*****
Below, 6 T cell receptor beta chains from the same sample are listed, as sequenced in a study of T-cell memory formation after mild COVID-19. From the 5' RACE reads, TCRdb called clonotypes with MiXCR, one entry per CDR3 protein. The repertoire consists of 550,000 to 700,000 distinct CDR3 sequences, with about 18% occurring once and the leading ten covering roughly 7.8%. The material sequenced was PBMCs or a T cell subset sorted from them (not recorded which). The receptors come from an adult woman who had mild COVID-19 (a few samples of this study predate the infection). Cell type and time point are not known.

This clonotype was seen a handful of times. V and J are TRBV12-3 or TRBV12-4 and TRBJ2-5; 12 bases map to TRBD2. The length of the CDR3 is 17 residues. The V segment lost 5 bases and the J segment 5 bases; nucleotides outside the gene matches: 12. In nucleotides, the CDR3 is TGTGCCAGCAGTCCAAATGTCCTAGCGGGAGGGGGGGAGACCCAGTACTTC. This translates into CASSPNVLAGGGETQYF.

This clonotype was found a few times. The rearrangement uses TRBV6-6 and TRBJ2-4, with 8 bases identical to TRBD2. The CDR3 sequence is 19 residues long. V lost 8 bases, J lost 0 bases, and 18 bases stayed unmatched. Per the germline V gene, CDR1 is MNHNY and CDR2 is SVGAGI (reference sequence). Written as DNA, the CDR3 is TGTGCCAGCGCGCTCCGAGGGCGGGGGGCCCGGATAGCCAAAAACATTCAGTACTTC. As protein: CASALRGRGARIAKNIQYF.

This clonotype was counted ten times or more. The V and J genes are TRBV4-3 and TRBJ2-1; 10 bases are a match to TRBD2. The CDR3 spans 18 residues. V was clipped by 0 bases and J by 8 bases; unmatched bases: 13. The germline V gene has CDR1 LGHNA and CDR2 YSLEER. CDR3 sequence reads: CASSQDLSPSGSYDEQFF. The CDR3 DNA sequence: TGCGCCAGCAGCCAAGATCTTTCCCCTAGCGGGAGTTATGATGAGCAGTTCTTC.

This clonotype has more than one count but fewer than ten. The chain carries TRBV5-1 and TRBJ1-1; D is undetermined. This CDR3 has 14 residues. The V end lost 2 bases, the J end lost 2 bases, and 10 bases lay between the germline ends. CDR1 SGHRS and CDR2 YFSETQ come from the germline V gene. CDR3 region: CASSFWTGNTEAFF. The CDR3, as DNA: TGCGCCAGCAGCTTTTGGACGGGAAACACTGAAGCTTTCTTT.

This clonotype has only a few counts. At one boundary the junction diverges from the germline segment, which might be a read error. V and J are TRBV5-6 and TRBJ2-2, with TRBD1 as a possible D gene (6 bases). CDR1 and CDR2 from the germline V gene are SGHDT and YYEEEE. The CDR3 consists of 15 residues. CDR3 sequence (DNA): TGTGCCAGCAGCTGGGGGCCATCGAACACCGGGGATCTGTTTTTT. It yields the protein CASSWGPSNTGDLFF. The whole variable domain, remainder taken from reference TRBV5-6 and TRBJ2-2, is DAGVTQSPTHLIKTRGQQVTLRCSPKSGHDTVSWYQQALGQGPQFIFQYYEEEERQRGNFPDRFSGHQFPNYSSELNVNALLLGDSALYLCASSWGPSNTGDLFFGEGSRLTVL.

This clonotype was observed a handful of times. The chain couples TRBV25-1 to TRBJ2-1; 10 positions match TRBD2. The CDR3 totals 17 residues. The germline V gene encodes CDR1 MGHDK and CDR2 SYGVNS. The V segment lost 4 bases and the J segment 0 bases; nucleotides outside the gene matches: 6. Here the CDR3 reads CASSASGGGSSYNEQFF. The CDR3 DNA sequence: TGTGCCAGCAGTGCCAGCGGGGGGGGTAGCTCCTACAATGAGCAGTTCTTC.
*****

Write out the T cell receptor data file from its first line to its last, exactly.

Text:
Below, 6 T cell receptor beta chains from the same sample are listed, as sequenced in a study of T-cell memory formation after mild COVID-19. From the 5' RACE reads, TCRdb called clonotypes with MiXCR, one entry per CDR3 protein. The repertoire consists of 550,000 to 700,000 distinct CDR3 sequences, with about 18% occurring once and the leading ten covering roughly 7.8%. The material sequenced was PBMCs or a T cell subset sorted from them (not recorded which). The receptors come from an adult woman who had mild COVID-19 (a few samples of this study predate the infection). Cell type and time point are not known.

This clonotype was seen a handful of times. V and J are TRBV12-3 or TRBV12-4 and TRBJ2-5; 12 bases map to TRBD2. The length of the CDR3 is 17 residues. The V segment lost 5 bases and the J segment 5 bases; nucleotides outside the gene matches: 12. In nucleotides, the CDR3 is TGTGCCAGCAGTCCAAATGTCCTAGCGGGAGGGGGGGAGACCCAGTACTTC. This translates into CASSPNVLAGGGETQYF.

This clonotype was found a few times. The rearrangement uses TRBV6-6 and TRBJ2-4, with 8 bases identical to TRBD2. The CDR3 sequence is 19 residues long. V lost 8 bases, J lost 0 bases, and 18 bases stayed unmatched. Per the germline V gene, CDR1 is MNHNY and CDR2 is SVGAGI (reference sequence). Written as DNA, the CDR3 is TGTGCCAGCGCGCTCCGAGGGCGGGGGGCCCGGATAGCCAAAAACATTCAGTACTTC. As protein: CASALRGRGARIAKNIQYF.

This clonotype was counted ten times or more. The V and J genes are TRBV4-3 and TRBJ2-1; 10 bases are a match to TRBD2. The CDR3 spans 18 residues. V was clipped by 0 bases and J by 8 bases; unmatched bases: 13. The germline V gene has CDR1 LGHNA and CDR2 YSLEER. CDR3 sequence reads: CASSQDLSPSGSYDEQFF. The CDR3 DNA sequence: TGCGCCAGCAGCCAAGATCTTTCCCCTAGCGGGAGTTATGATGAGCAGTTCTTC.

This clonotype has more than one count but fewer than ten. The chain carries TRBV5-1 and TRBJ1-1; D is undetermined. This CDR3 has 14 residues. The V end lost 2 bases, the J end lost 2 bases, and 10 bases lay between the germline ends. CDR1 SGHRS and CDR2 YFSETQ come from the germline V gene. CDR3 region: CASSFWTGNTEAFF. The CDR3, as DNA: TGCGCCAGCAGCTTTTGGACGGGAAACACTGAAGCTTTCTTT.

This clonotype has only a few counts. At one boundary the junction diverges from the germline segment, which might be a read error. V and J are TRBV5-6 and TRBJ2-2, with TRBD1 as a possible D gene (6 bases). CDR1 and CDR2 from the germline V gene are SGHDT and YYEEEE. The CDR3 consists of 15 residues. CDR3 sequence (DNA): TGTGCCAGCAGCTGGGGGCCATCGAACACCGGGGATCTGTTTTTT. It yields the protein CASSWGPSNTGDLFF. The whole variable domain, remainder taken from reference TRBV5-6 and TRBJ2-2, is DAGVTQSPTHLIKTRGQQVTLRCSPKSGHDTVSWYQQALGQGPQFIFQYYEEEERQRGNFPDRFSGHQFPNYSSELNVNALLLGDSALYLCASSWGPSNTGDLFFGEGSRLTVL.

This clonotype was observed a handful of times. The chain couples TRBV25-1 to TRBJ2-1; 10 positions match TRBD2. The CDR3 totals 17 residues. The germline V gene encodes CDR1 MGHDK and CDR2 SYGVNS. The V segment lost 4 bases and the J segment 0 bases; nucleotides outside the gene matches: 6. Here the CDR3 reads CASSASGGGSSYNEQFF. The CDR3 DNA sequence: TGTGCCAGCAGTGCCAGCGGGGGGGGTAGCTCCTACAATGAGCAGTTCTTC.